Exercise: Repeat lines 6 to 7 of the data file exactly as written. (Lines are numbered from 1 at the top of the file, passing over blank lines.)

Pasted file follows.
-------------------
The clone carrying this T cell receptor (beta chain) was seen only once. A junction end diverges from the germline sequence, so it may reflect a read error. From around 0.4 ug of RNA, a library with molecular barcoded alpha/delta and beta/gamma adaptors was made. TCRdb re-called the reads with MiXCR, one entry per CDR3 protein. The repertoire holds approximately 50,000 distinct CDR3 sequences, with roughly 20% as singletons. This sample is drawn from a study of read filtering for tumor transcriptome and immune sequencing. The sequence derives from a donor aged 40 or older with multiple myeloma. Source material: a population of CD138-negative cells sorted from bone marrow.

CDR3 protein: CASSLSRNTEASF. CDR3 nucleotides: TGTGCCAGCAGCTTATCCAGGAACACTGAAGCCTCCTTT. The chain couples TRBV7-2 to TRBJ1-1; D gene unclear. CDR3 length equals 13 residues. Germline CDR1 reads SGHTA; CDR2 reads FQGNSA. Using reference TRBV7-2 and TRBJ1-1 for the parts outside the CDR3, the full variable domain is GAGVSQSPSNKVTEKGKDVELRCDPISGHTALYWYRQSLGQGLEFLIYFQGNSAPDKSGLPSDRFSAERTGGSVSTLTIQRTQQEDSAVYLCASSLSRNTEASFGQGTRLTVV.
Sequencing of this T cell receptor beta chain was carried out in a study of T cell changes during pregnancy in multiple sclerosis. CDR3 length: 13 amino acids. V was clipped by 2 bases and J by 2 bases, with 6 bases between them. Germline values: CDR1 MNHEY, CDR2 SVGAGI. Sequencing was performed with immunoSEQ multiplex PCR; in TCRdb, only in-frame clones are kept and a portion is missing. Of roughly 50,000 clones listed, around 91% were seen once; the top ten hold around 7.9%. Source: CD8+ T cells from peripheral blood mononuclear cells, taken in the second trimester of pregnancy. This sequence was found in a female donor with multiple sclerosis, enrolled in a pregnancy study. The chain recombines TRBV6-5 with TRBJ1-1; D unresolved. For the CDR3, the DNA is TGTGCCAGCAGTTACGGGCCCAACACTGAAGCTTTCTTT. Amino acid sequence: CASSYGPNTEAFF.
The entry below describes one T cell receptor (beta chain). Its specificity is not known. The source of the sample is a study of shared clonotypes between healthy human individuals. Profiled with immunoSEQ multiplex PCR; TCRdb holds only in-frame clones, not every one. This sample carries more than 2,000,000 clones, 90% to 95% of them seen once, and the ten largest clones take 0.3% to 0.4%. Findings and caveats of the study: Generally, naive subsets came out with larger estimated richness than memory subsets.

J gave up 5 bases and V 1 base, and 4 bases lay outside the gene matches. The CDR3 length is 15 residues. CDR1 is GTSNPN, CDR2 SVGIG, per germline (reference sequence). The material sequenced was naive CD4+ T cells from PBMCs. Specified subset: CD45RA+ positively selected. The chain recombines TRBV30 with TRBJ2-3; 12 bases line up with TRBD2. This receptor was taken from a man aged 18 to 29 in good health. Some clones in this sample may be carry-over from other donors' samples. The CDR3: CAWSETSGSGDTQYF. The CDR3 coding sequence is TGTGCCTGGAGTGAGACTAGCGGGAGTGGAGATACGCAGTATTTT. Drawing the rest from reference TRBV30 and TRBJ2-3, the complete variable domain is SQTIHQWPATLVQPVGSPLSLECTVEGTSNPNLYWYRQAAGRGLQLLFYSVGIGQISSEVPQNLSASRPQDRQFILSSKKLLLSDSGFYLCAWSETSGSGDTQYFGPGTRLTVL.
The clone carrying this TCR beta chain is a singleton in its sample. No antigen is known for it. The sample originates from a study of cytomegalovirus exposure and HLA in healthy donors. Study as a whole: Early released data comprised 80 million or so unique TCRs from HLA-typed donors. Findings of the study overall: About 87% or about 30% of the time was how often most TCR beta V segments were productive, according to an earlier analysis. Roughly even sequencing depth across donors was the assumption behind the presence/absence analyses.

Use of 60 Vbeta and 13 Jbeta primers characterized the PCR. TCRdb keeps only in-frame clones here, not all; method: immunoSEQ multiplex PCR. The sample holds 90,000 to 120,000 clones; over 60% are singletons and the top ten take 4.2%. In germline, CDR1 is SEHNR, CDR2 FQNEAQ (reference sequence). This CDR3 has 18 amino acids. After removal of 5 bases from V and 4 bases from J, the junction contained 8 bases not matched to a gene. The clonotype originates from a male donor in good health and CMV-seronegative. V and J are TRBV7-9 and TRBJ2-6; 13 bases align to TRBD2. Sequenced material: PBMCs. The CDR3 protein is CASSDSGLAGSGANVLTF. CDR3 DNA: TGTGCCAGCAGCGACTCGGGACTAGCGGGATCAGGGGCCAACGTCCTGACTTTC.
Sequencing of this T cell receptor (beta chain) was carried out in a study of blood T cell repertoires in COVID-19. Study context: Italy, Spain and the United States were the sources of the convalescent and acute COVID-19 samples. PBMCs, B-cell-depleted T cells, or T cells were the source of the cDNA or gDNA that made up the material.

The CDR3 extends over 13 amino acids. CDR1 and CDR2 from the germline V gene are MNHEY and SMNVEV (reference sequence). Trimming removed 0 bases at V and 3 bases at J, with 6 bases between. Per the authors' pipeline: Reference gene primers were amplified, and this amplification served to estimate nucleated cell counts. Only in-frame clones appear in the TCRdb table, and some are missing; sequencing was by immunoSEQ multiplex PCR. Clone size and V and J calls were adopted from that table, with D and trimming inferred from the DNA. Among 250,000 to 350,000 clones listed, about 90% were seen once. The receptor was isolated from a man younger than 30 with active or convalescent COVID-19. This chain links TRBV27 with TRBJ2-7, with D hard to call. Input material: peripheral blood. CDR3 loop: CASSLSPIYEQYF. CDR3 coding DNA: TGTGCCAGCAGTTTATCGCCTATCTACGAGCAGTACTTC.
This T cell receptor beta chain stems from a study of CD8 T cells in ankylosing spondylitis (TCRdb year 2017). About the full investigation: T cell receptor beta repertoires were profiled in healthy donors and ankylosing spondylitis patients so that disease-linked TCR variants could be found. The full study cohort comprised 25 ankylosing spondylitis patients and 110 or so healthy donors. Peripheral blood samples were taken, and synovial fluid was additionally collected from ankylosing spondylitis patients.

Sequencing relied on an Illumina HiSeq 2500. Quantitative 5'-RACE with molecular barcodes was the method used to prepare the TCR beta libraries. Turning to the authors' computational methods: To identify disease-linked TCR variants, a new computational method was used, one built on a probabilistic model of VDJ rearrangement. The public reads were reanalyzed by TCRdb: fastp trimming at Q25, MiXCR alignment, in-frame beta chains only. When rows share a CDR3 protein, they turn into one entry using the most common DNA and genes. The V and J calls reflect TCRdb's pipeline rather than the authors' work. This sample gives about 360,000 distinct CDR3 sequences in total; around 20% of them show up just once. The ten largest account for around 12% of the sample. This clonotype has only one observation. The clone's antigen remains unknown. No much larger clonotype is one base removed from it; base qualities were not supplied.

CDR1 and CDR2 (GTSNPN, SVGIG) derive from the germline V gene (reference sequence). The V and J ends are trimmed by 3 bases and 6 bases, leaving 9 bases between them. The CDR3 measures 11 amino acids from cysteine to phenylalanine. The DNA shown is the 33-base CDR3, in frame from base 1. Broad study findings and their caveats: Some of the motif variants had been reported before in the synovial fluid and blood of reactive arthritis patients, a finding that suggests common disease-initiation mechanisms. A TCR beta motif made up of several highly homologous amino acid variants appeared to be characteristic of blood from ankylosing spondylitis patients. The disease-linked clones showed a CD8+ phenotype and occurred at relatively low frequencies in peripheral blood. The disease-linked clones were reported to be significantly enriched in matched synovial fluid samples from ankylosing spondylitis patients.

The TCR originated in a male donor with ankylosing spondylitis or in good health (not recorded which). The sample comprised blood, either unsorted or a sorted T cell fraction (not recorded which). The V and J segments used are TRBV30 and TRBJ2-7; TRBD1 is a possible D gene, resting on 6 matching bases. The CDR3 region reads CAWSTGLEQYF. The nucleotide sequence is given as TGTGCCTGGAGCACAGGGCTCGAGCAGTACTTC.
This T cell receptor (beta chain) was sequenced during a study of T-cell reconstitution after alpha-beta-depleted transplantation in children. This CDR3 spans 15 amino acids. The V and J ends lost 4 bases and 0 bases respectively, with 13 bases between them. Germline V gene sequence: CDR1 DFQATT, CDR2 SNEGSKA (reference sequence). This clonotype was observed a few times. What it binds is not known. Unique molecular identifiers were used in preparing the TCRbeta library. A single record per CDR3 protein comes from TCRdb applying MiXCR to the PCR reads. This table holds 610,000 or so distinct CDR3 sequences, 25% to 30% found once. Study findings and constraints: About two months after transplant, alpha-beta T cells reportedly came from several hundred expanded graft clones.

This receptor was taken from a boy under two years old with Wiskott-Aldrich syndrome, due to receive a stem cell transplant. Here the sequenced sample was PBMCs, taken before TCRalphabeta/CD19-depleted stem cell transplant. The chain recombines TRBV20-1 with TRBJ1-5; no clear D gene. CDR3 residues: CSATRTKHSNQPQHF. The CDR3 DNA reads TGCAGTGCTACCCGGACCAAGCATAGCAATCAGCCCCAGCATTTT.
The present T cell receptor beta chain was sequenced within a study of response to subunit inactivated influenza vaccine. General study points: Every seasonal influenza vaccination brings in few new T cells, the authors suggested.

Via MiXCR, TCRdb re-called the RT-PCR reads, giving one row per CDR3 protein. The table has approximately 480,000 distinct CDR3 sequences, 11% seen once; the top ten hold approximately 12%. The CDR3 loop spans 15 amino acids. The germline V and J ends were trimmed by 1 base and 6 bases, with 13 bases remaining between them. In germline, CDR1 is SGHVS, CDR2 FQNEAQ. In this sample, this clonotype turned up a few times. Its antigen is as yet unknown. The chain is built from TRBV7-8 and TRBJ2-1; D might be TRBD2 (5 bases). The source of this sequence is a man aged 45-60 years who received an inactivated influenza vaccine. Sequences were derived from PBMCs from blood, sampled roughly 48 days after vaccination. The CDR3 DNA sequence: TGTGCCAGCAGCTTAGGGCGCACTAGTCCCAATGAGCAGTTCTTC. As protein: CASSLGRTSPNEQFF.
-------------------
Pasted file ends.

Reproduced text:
The clone carrying this TCR beta chain is a singleton in its sample. No antigen is known for it. The sample originates from a study of cytomegalovirus exposure and HLA in healthy donors. Study as a whole: Early released data comprised 80 million or so unique TCRs from HLA-typed donors. Findings of the study overall: About 87% or about 30% of the time was how often most TCR beta V segments were productive, according to an earlier analysis. Roughly even sequencing depth across donors was the assumption behind the presence/absence analyses.

Use of 60 Vbeta and 13 Jbeta primers characterized the PCR. TCRdb keeps only in-frame clones here, not all; method: immunoSEQ multiplex PCR. The sample holds 90,000 to 120,000 clones; over 60% are singletons and the top ten take 4.2%. In germline, CDR1 is SEHNR, CDR2 FQNEAQ (reference sequence). This CDR3 has 18 amino acids. After removal of 5 bases from V and 4 bases from J, the junction contained 8 bases not matched to a gene. The clonotype originates from a male donor in good health and CMV-seronegative. V and J are TRBV7-9 and TRBJ2-6; 13 bases align to TRBD2. Sequenced material: PBMCs. The CDR3 protein is CASSDSGLAGSGANVLTF. CDR3 DNA: TGTGCCAGCAGCGACTCGGGACTAGCGGGATCAGGGGCCAACGTCCTGACTTTC.